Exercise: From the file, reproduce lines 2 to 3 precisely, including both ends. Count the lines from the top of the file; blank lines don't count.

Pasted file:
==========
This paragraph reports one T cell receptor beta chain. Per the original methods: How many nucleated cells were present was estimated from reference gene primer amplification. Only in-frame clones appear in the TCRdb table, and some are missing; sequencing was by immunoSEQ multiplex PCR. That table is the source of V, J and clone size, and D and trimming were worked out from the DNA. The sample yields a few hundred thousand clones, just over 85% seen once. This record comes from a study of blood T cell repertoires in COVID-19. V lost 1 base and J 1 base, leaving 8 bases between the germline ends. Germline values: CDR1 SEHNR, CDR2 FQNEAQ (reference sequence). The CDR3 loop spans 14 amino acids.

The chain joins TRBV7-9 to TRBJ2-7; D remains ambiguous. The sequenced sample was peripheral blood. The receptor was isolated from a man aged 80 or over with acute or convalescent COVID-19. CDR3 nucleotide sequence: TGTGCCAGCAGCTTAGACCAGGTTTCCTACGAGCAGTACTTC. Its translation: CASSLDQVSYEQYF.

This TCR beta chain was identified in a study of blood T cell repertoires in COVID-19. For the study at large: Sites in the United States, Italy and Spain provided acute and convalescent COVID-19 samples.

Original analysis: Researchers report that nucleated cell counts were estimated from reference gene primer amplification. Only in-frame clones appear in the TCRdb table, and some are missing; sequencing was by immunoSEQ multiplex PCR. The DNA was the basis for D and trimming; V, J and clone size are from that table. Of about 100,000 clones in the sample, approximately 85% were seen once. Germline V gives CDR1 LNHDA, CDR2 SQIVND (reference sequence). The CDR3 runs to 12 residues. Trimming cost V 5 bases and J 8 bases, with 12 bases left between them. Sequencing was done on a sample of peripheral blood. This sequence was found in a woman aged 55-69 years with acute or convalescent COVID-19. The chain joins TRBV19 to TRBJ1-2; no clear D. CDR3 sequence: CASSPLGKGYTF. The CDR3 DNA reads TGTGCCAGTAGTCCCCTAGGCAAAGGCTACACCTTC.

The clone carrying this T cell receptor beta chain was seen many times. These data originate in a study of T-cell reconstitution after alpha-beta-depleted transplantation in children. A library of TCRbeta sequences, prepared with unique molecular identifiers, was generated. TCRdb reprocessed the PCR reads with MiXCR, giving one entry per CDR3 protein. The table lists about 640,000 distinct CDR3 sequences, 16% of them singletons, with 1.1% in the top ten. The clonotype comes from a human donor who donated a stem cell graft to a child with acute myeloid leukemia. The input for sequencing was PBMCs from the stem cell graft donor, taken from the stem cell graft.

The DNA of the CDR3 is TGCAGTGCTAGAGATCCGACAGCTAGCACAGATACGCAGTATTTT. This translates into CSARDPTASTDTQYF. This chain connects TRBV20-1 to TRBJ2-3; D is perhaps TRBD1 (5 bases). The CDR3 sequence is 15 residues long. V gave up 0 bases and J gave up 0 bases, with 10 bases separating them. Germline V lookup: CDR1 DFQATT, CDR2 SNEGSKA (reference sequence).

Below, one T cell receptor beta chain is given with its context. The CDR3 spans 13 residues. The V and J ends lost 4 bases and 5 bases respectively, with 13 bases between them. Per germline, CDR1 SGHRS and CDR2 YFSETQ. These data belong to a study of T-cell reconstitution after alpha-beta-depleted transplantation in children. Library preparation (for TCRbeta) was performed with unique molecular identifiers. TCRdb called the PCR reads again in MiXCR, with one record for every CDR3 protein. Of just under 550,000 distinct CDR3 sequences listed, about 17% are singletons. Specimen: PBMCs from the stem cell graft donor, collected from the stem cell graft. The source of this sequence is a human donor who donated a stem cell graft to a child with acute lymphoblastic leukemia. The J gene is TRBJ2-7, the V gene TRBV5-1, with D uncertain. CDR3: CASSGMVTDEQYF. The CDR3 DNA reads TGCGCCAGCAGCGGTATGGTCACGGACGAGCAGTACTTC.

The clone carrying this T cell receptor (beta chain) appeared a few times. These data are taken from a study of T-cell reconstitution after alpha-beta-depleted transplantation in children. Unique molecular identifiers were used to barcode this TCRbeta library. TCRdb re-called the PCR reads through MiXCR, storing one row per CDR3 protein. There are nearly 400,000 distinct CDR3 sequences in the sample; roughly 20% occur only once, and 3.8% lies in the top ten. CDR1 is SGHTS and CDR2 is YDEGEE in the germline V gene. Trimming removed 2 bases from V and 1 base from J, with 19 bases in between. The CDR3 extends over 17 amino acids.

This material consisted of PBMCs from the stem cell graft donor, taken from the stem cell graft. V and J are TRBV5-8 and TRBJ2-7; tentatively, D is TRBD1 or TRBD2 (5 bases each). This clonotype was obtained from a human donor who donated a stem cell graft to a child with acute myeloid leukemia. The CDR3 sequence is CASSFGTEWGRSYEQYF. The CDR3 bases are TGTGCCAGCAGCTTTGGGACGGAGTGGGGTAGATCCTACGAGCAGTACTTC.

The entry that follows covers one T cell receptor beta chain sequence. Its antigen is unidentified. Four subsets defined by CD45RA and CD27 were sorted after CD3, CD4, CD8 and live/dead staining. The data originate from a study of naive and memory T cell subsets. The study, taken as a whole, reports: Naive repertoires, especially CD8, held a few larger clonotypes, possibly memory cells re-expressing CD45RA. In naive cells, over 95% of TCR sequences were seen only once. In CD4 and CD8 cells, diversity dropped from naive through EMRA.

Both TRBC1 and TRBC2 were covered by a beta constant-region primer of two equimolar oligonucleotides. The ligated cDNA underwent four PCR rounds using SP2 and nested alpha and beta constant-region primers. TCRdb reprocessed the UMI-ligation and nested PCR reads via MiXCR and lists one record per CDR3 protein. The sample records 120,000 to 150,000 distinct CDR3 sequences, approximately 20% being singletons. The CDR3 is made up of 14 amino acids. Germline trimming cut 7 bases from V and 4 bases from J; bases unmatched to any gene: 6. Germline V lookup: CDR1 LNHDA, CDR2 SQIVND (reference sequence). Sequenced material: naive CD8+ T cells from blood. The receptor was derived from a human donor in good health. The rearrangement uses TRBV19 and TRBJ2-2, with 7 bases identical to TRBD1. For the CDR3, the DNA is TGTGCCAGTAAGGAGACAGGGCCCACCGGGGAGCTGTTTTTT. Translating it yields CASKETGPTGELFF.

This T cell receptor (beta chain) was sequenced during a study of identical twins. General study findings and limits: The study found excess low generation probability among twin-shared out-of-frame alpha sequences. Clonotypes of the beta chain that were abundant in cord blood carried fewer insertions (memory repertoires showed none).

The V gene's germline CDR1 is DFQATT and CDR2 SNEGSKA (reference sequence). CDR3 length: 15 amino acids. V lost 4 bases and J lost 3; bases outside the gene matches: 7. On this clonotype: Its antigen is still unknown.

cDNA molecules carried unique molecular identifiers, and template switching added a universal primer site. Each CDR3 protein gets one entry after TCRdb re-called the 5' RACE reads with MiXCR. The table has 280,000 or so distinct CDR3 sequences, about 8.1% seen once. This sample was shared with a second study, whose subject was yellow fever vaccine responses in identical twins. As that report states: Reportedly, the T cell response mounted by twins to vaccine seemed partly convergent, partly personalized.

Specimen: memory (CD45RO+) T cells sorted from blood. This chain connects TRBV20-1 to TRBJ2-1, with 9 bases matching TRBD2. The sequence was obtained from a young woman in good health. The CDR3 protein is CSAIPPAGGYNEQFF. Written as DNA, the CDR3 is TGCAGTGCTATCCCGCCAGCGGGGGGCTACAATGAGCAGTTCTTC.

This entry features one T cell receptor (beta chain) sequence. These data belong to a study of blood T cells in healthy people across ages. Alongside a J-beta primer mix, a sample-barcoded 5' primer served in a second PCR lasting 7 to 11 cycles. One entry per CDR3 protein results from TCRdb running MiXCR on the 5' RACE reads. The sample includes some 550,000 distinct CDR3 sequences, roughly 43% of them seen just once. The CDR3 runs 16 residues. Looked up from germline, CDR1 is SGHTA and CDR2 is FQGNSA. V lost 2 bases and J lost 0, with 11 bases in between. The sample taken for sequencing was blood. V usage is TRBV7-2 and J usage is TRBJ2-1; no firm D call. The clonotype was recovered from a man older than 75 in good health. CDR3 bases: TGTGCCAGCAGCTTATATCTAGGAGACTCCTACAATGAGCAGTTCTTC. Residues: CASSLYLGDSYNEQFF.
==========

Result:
The chain joins TRBV7-9 to TRBJ2-7; D remains ambiguous. The sequenced sample was peripheral blood. The receptor was isolated from a man aged 80 or over with acute or convalescent COVID-19. CDR3 nucleotide sequence: TGTGCCAGCAGCTTAGACCAGGTTTCCTACGAGCAGTACTTC. Its translation: CASSLDQVSYEQYF.

This TCR beta chain was identified in a study of blood T cell repertoires in COVID-19. For the study at large: Sites in the United States, Italy and Spain provided acute and convalescent COVID-19 samples.